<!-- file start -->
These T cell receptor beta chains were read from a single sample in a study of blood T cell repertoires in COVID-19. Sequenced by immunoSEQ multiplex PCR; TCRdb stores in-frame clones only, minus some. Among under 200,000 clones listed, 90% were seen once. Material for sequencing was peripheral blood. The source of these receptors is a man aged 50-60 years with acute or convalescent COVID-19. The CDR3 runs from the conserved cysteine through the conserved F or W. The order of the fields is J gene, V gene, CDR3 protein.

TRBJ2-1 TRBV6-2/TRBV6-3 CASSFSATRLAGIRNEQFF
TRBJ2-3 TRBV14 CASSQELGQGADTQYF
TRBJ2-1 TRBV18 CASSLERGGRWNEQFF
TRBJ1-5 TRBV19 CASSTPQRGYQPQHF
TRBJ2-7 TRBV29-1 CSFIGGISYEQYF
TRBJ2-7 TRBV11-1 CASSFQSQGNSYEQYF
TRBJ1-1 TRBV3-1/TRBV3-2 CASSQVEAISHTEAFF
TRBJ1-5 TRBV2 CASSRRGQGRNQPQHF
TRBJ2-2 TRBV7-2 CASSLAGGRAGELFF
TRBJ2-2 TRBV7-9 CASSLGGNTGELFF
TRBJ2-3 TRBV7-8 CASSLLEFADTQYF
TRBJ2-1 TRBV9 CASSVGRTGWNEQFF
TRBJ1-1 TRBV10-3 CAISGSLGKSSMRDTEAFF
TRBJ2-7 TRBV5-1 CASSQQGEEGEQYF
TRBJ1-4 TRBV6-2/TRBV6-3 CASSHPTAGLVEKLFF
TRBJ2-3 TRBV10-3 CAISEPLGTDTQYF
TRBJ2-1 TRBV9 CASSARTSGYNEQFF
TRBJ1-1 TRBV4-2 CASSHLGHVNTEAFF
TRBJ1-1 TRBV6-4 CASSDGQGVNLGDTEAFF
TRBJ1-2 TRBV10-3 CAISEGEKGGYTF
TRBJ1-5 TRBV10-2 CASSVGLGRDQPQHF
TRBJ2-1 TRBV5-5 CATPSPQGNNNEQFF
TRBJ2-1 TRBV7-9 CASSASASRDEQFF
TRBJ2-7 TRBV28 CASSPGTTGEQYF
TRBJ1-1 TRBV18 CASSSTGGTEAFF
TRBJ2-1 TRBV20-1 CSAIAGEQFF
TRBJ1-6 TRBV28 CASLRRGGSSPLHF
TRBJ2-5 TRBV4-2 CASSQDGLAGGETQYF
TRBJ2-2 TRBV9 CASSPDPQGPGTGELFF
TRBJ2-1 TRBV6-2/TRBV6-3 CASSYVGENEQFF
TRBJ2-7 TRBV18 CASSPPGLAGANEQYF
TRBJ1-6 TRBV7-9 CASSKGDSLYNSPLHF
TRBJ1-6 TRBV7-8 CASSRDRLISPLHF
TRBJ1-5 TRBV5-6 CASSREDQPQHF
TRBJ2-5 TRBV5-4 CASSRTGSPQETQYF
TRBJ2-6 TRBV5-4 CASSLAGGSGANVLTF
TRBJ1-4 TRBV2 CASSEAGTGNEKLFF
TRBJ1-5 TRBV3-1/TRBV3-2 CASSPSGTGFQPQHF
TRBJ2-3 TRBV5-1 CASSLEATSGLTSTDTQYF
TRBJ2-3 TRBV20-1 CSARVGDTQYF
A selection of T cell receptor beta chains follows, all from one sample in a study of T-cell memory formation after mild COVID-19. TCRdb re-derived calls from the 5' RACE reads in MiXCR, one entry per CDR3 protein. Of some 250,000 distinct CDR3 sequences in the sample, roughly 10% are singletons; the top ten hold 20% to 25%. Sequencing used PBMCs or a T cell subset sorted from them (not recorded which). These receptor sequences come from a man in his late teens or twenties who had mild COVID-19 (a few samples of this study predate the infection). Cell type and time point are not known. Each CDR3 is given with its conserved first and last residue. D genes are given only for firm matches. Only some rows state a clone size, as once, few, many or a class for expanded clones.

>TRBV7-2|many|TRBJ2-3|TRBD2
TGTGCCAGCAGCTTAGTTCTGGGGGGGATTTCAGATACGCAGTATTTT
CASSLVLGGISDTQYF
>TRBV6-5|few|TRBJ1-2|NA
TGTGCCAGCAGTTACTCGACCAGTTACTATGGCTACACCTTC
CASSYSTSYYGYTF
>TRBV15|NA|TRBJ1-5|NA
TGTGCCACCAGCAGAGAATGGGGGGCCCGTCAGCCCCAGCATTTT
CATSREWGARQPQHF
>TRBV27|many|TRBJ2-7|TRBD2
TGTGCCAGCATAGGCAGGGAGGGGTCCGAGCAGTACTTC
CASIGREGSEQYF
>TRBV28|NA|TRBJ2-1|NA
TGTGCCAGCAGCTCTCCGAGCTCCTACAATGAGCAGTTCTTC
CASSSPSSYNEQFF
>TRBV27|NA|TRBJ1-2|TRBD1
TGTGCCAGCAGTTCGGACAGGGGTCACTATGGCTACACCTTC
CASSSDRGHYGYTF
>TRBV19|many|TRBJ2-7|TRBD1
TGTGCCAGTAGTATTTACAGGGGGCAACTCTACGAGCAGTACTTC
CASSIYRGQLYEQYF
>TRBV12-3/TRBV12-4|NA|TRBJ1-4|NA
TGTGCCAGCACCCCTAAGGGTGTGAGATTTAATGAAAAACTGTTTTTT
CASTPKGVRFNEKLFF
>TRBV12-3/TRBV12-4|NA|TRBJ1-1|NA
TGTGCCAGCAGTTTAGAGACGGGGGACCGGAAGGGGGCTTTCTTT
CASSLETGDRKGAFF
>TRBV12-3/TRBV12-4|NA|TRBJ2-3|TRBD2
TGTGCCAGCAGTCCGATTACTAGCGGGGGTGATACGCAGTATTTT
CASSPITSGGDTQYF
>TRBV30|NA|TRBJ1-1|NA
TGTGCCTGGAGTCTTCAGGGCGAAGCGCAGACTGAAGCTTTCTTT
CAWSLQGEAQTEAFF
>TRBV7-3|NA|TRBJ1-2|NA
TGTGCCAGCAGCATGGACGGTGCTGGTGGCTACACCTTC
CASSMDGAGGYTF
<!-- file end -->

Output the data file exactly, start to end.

These T cell receptor beta chains were read from a single sample in a study of blood T cell repertoires in COVID-19. Sequenced by immunoSEQ multiplex PCR; TCRdb stores in-frame clones only, minus some. Among under 200,000 clones listed, 90% were seen once. Material for sequencing was peripheral blood. The source of these receptors is a man aged 50-60 years with acute or convalescent COVID-19. The CDR3 runs from the conserved cysteine through the conserved F or W. The order of the fields is J gene, V gene, CDR3 protein.

TRBJ2-1 TRBV6-2/TRBV6-3 CASSFSATRLAGIRNEQFF
TRBJ2-3 TRBV14 CASSQELGQGADTQYF
TRBJ2-1 TRBV18 CASSLERGGRWNEQFF
TRBJ1-5 TRBV19 CASSTPQRGYQPQHF
TRBJ2-7 TRBV29-1 CSFIGGISYEQYF
TRBJ2-7 TRBV11-1 CASSFQSQGNSYEQYF
TRBJ1-1 TRBV3-1/TRBV3-2 CASSQVEAISHTEAFF
TRBJ1-5 TRBV2 CASSRRGQGRNQPQHF
TRBJ2-2 TRBV7-2 CASSLAGGRAGELFF
TRBJ2-2 TRBV7-9 CASSLGGNTGELFF
TRBJ2-3 TRBV7-8 CASSLLEFADTQYF
TRBJ2-1 TRBV9 CASSVGRTGWNEQFF
TRBJ1-1 TRBV10-3 CAISGSLGKSSMRDTEAFF
TRBJ2-7 TRBV5-1 CASSQQGEEGEQYF
TRBJ1-4 TRBV6-2/TRBV6-3 CASSHPTAGLVEKLFF
TRBJ2-3 TRBV10-3 CAISEPLGTDTQYF
TRBJ2-1 TRBV9 CASSARTSGYNEQFF
TRBJ1-1 TRBV4-2 CASSHLGHVNTEAFF
TRBJ1-1 TRBV6-4 CASSDGQGVNLGDTEAFF
TRBJ1-2 TRBV10-3 CAISEGEKGGYTF
TRBJ1-5 TRBV10-2 CASSVGLGRDQPQHF
TRBJ2-1 TRBV5-5 CATPSPQGNNNEQFF
TRBJ2-1 TRBV7-9 CASSASASRDEQFF
TRBJ2-7 TRBV28 CASSPGTTGEQYF
TRBJ1-1 TRBV18 CASSSTGGTEAFF
TRBJ2-1 TRBV20-1 CSAIAGEQFF
TRBJ1-6 TRBV28 CASLRRGGSSPLHF
TRBJ2-5 TRBV4-2 CASSQDGLAGGETQYF
TRBJ2-2 TRBV9 CASSPDPQGPGTGELFF
TRBJ2-1 TRBV6-2/TRBV6-3 CASSYVGENEQFF
TRBJ2-7 TRBV18 CASSPPGLAGANEQYF
TRBJ1-6 TRBV7-9 CASSKGDSLYNSPLHF
TRBJ1-6 TRBV7-8 CASSRDRLISPLHF
TRBJ1-5 TRBV5-6 CASSREDQPQHF
TRBJ2-5 TRBV5-4 CASSRTGSPQETQYF
TRBJ2-6 TRBV5-4 CASSLAGGSGANVLTF
TRBJ1-4 TRBV2 CASSEAGTGNEKLFF
TRBJ1-5 TRBV3-1/TRBV3-2 CASSPSGTGFQPQHF
TRBJ2-3 TRBV5-1 CASSLEATSGLTSTDTQYF
TRBJ2-3 TRBV20-1 CSARVGDTQYF
A selection of T cell receptor beta chains follows, all from one sample in a study of T-cell memory formation after mild COVID-19. TCRdb re-derived calls from the 5' RACE reads in MiXCR, one entry per CDR3 protein. Of some 250,000 distinct CDR3 sequences in the sample, roughly 10% are singletons; the top ten hold 20% to 25%. Sequencing used PBMCs or a T cell subset sorted from them (not recorded which). These receptor sequences come from a man in his late teens or twenties who had mild COVID-19 (a few samples of this study predate the infection). Cell type and time point are not known. Each CDR3 is given with its conserved first and last residue. D genes are given only for firm matches. Only some rows state a clone size, as once, few, many or a class for expanded clones.

>TRBV7-2|many|TRBJ2-3|TRBD2
TGTGCCAGCAGCTTAGTTCTGGGGGGGATTTCAGATACGCAGTATTTT
CASSLVLGGISDTQYF
>TRBV6-5|few|TRBJ1-2|NA
TGTGCCAGCAGTTACTCGACCAGTTACTATGGCTACACCTTC
CASSYSTSYYGYTF
>TRBV15|NA|TRBJ1-5|NA
TGTGCCACCAGCAGAGAATGGGGGGCCCGTCAGCCCCAGCATTTT
CATSREWGARQPQHF
>TRBV27|many|TRBJ2-7|TRBD2
TGTGCCAGCATAGGCAGGGAGGGGTCCGAGCAGTACTTC
CASIGREGSEQYF
>TRBV28|NA|TRBJ2-1|NA
TGTGCCAGCAGCTCTCCGAGCTCCTACAATGAGCAGTTCTTC
CASSSPSSYNEQFF
>TRBV27|NA|TRBJ1-2|TRBD1
TGTGCCAGCAGTTCGGACAGGGGTCACTATGGCTACACCTTC
CASSSDRGHYGYTF
>TRBV19|many|TRBJ2-7|TRBD1
TGTGCCAGTAGTATTTACAGGGGGCAACTCTACGAGCAGTACTTC
CASSIYRGQLYEQYF
>TRBV12-3/TRBV12-4|NA|TRBJ1-4|NA
TGTGCCAGCACCCCTAAGGGTGTGAGATTTAATGAAAAACTGTTTTTT
CASTPKGVRFNEKLFF
>TRBV12-3/TRBV12-4|NA|TRBJ1-1|NA
TGTGCCAGCAGTTTAGAGACGGGGGACCGGAAGGGGGCTTTCTTT
CASSLETGDRKGAFF
>TRBV12-3/TRBV12-4|NA|TRBJ2-3|TRBD2
TGTGCCAGCAGTCCGATTACTAGCGGGGGTGATACGCAGTATTTT
CASSPITSGGDTQYF
>TRBV30|NA|TRBJ1-1|NA
TGTGCCTGGAGTCTTCAGGGCGAAGCGCAGACTGAAGCTTTCTTT
CAWSLQGEAQTEAFF
>TRBV7-3|NA|TRBJ1-2|NA
TGTGCCAGCAGCATGGACGGTGCTGGTGGCTACACCTTC
CASSMDGAGGYTF